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Film Review: Newlyweeds

October 11, 2013
By

27457_2013_HD_BAMcinemaFEST_newlyweedsThe title of Shaka King’s first full-length film is not only bad, it’s inaccurate. It could have been a marketing ploy or just an unfortunate misnomer, but the film’s protagonists are not newly wedded nor newly weeded. Perhaps it serves as an apt misdirection in a film that is full of them.

Newlyweeds opens with 20-somethings Nina (Baltimore native Trae Harris) and Lyle (Amari Cheatom) hitting a J and talking about dreams. Lyle works as a repo man, a job he hates; Nina is a tour guide at a Brooklyn museum. From the outset, we are made aware of the fact that Lyle and Nina come from different backgrounds: Dredhead Nina tells stories and displays exotic knick-knacks from her travels in Bali while Lyle listens rapturously, having never been anywhere.

Their initial scenes are comfortable and well-acted; Lyle sets himself up as the practical, street-smart counterweight to Nina’s flights of dreamy creativity. They spend most of their time getting high. While the actors have a palpable chemistry, at what point the plot of the film intersects with the timeline of their relationship is unclear. Their drug use could be seen as the false commonality of a new fling or the last bastion of a decline—unfortunately, we never learn of Lyle and Nina’s history.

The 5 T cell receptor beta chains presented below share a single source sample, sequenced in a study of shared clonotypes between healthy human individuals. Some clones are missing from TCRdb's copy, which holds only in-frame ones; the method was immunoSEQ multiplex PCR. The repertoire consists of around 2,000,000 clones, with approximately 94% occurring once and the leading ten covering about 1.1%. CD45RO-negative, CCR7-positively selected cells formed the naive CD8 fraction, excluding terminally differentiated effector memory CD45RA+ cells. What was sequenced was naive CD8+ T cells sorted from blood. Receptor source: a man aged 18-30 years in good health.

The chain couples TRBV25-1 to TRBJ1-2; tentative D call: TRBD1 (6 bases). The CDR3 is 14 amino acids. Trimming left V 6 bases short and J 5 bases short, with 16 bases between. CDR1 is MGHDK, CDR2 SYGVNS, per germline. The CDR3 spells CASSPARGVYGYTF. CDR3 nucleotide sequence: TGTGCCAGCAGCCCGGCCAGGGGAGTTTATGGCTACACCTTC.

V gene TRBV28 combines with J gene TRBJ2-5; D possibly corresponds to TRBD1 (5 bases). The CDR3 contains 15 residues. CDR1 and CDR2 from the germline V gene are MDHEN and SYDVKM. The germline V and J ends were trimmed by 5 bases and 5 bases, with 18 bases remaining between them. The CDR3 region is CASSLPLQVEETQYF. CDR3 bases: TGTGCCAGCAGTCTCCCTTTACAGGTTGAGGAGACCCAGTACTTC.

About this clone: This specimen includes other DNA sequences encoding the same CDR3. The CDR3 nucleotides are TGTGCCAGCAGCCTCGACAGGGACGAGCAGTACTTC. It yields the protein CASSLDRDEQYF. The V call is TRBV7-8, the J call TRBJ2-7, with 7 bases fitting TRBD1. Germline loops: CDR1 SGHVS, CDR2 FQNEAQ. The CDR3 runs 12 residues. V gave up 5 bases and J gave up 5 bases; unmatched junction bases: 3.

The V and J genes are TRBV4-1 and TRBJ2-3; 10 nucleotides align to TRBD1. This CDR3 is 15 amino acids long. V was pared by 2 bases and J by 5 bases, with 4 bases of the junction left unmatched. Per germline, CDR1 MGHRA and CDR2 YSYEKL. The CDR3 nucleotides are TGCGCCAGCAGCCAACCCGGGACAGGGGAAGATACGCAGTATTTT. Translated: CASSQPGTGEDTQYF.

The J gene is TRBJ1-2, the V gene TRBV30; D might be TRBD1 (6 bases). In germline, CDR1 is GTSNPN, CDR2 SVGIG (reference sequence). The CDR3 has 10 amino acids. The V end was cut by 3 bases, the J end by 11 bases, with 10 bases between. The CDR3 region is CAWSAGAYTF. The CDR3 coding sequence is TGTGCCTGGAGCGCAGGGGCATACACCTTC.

Nina starts hanging out with stylish creeper Chico (Coleman Domingo) and after they polish off Lyle’s stash in one afternoon, jealousy and tempers flare. The couple’s insatiable weed consumption doesn’t go unnoticed either—run-ins with the law culminate with Lyle spending a night in jail (where he encounters Casanova Philly, played by The Wire’s Isiah Whitlock Jr.). As things get worse for them, they begin to lose some of the smart charisma they display in the beginning of the movie, and their actions become less and less consistent with their previous characterization. It sometimes seems as though Newlyweeds was a TV series condensed into an hour and a half; scenes are rushed and relationships are left undeveloped, giving the impression that an episode was missed, or even a whole season. All this leaves you feeling as if you hit the bong one time too many.

Newlyweeds is nevertheless compelling to the end. Even when things get dark, there is no shortage of funny moments. And its talented actors, particularly Cheatom, succeed at making the twists and turns tolerable. When Lyle tries to take the back the reins of his careening life and win Nina back, one both roots for him and cringes simultaneously. Unfortunately, Newlyweeds inspires a similar reaction. It’s a decent first film by writer/director/producer King that never quite overcomes its flaws. Like getting high, it’s fun while it lasts, but often forgettable the morning after.

Plays at the Charles Oct. 12 at 11:30 a.m., Oct. 14 at 7 p.m., and Oct. 17 at 9 p.m.